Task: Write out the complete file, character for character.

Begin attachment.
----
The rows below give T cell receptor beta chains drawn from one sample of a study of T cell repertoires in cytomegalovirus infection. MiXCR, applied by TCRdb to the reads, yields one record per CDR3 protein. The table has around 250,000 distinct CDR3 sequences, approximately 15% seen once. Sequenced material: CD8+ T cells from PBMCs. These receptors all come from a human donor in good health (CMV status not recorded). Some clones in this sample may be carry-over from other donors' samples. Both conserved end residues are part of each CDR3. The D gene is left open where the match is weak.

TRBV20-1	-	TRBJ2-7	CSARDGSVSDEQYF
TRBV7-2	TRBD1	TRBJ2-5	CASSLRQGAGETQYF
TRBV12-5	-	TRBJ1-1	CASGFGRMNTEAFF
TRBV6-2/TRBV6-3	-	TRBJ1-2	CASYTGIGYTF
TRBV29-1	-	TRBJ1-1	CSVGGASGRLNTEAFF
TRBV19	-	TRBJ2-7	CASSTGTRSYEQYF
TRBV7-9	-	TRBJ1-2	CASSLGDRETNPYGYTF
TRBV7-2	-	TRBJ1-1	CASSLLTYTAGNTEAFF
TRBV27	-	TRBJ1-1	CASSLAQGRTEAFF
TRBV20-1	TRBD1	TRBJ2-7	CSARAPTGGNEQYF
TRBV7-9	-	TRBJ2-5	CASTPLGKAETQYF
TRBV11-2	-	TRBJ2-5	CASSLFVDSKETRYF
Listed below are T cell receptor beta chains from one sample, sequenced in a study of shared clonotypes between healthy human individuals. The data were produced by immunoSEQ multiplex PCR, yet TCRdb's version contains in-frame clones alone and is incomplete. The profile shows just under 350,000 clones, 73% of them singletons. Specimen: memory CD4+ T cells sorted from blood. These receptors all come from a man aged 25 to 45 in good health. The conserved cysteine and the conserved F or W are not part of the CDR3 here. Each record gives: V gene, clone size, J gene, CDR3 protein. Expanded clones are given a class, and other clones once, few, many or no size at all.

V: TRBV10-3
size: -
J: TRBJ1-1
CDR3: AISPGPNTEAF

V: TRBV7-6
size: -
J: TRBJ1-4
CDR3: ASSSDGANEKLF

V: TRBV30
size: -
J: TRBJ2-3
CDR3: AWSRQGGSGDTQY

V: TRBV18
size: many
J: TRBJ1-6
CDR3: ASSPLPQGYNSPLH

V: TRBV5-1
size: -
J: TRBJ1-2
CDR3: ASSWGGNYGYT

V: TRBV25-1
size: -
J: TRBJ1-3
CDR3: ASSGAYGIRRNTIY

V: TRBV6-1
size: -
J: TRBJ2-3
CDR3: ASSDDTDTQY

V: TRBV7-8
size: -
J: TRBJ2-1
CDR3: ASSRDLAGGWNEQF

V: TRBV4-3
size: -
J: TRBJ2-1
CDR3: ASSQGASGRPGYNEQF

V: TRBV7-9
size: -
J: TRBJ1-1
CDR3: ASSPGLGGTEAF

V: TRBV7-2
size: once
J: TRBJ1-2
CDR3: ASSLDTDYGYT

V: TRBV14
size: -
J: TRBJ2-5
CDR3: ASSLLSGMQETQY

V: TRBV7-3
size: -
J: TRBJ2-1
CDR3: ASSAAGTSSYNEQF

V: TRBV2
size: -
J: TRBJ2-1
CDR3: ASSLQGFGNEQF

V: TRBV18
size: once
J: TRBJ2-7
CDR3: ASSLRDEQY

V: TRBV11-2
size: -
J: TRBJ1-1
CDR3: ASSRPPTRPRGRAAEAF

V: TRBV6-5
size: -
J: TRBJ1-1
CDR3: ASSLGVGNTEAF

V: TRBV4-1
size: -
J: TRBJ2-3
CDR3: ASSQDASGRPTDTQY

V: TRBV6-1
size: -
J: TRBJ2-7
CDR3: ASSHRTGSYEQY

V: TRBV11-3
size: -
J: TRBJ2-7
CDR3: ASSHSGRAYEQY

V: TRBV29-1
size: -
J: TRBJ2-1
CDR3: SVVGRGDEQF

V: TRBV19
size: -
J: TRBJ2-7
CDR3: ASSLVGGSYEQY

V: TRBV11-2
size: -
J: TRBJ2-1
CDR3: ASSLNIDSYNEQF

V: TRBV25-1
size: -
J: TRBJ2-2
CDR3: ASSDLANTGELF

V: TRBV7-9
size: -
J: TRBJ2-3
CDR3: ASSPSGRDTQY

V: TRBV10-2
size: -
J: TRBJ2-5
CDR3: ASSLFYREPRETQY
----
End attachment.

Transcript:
The rows below give T cell receptor beta chains drawn from one sample of a study of T cell repertoires in cytomegalovirus infection. MiXCR, applied by TCRdb to the reads, yields one record per CDR3 protein. The table has around 250,000 distinct CDR3 sequences, approximately 15% seen once. Sequenced material: CD8+ T cells from PBMCs. These receptors all come from a human donor in good health (CMV status not recorded). Some clones in this sample may be carry-over from other donors' samples. Both conserved end residues are part of each CDR3. The D gene is left open where the match is weak.

TRBV20-1	-	TRBJ2-7	CSARDGSVSDEQYF
TRBV7-2	TRBD1	TRBJ2-5	CASSLRQGAGETQYF
TRBV12-5	-	TRBJ1-1	CASGFGRMNTEAFF
TRBV6-2/TRBV6-3	-	TRBJ1-2	CASYTGIGYTF
TRBV29-1	-	TRBJ1-1	CSVGGASGRLNTEAFF
TRBV19	-	TRBJ2-7	CASSTGTRSYEQYF
TRBV7-9	-	TRBJ1-2	CASSLGDRETNPYGYTF
TRBV7-2	-	TRBJ1-1	CASSLLTYTAGNTEAFF
TRBV27	-	TRBJ1-1	CASSLAQGRTEAFF
TRBV20-1	TRBD1	TRBJ2-7	CSARAPTGGNEQYF
TRBV7-9	-	TRBJ2-5	CASTPLGKAETQYF
TRBV11-2	-	TRBJ2-5	CASSLFVDSKETRYF
Listed below are T cell receptor beta chains from one sample, sequenced in a study of shared clonotypes between healthy human individuals. The data were produced by immunoSEQ multiplex PCR, yet TCRdb's version contains in-frame clones alone and is incomplete. The profile shows just under 350,000 clones, 73% of them singletons. Specimen: memory CD4+ T cells sorted from blood. These receptors all come from a man aged 25 to 45 in good health. The conserved cysteine and the conserved F or W are not part of the CDR3 here. Each record gives: V gene, clone size, J gene, CDR3 protein. Expanded clones are given a class, and other clones once, few, many or no size at all.

V: TRBV10-3
size: -
J: TRBJ1-1
CDR3: AISPGPNTEAF

V: TRBV7-6
size: -
J: TRBJ1-4
CDR3: ASSSDGANEKLF

V: TRBV30
size: -
J: TRBJ2-3
CDR3: AWSRQGGSGDTQY

V: TRBV18
size: many
J: TRBJ1-6
CDR3: ASSPLPQGYNSPLH

V: TRBV5-1
size: -
J: TRBJ1-2
CDR3: ASSWGGNYGYT

V: TRBV25-1
size: -
J: TRBJ1-3
CDR3: ASSGAYGIRRNTIY

V: TRBV6-1
size: -
J: TRBJ2-3
CDR3: ASSDDTDTQY

V: TRBV7-8
size: -
J: TRBJ2-1
CDR3: ASSRDLAGGWNEQF

V: TRBV4-3
size: -
J: TRBJ2-1
CDR3: ASSQGASGRPGYNEQF

V: TRBV7-9
size: -
J: TRBJ1-1
CDR3: ASSPGLGGTEAF

V: TRBV7-2
size: once
J: TRBJ1-2
CDR3: ASSLDTDYGYT

V: TRBV14
size: -
J: TRBJ2-5
CDR3: ASSLLSGMQETQY

V: TRBV7-3
size: -
J: TRBJ2-1
CDR3: ASSAAGTSSYNEQF

V: TRBV2
size: -
J: TRBJ2-1
CDR3: ASSLQGFGNEQF

V: TRBV18
size: once
J: TRBJ2-7
CDR3: ASSLRDEQY

V: TRBV11-2
size: -
J: TRBJ1-1
CDR3: ASSRPPTRPRGRAAEAF

V: TRBV6-5
size: -
J: TRBJ1-1
CDR3: ASSLGVGNTEAF

V: TRBV4-1
size: -
J: TRBJ2-3
CDR3: ASSQDASGRPTDTQY

V: TRBV6-1
size: -
J: TRBJ2-7
CDR3: ASSHRTGSYEQY

V: TRBV11-3
size: -
J: TRBJ2-7
CDR3: ASSHSGRAYEQY

V: TRBV29-1
size: -
J: TRBJ2-1
CDR3: SVVGRGDEQF

V: TRBV19
size: -
J: TRBJ2-7
CDR3: ASSLVGGSYEQY

V: TRBV11-2
size: -
J: TRBJ2-1
CDR3: ASSLNIDSYNEQF

V: TRBV25-1
size: -
J: TRBJ2-2
CDR3: ASSDLANTGELF

V: TRBV7-9
size: -
J: TRBJ2-3
CDR3: ASSPSGRDTQY

V: TRBV10-2
size: -
J: TRBJ2-5
CDR3: ASSLFYREPRETQY